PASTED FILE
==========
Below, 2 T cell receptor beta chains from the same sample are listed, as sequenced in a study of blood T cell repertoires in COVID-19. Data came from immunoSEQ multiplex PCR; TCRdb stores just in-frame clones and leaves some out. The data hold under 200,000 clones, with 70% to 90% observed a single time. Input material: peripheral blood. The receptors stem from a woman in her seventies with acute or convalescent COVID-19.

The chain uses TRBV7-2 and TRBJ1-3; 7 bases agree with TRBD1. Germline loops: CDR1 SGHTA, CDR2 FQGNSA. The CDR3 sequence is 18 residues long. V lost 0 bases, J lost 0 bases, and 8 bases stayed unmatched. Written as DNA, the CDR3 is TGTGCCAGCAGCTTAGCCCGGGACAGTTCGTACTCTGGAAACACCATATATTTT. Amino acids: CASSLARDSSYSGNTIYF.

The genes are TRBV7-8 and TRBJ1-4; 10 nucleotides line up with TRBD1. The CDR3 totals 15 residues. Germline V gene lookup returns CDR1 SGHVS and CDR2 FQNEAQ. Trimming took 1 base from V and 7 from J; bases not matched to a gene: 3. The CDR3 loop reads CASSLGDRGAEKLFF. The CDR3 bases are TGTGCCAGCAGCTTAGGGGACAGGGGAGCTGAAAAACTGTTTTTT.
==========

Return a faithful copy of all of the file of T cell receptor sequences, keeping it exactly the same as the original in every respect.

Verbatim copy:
Below, 2 T cell receptor beta chains from the same sample are listed, as sequenced in a study of blood T cell repertoires in COVID-19. Data came from immunoSEQ multiplex PCR; TCRdb stores just in-frame clones and leaves some out. The data hold under 200,000 clones, with 70% to 90% observed a single time. Input material: peripheral blood. The receptors stem from a woman in her seventies with acute or convalescent COVID-19.

The chain uses TRBV7-2 and TRBJ1-3; 7 bases agree with TRBD1. Germline loops: CDR1 SGHTA, CDR2 FQGNSA. The CDR3 sequence is 18 residues long. V lost 0 bases, J lost 0 bases, and 8 bases stayed unmatched. Written as DNA, the CDR3 is TGTGCCAGCAGCTTAGCCCGGGACAGTTCGTACTCTGGAAACACCATATATTTT. Amino acids: CASSLARDSSYSGNTIYF.

The genes are TRBV7-8 and TRBJ1-4; 10 nucleotides line up with TRBD1. The CDR3 totals 15 residues. Germline V gene lookup returns CDR1 SGHVS and CDR2 FQNEAQ. Trimming took 1 base from V and 7 from J; bases not matched to a gene: 3. The CDR3 loop reads CASSLGDRGAEKLFF. The CDR3 bases are TGTGCCAGCAGCTTAGGGGACAGGGGAGCTGAAAAACTGTTTTTT.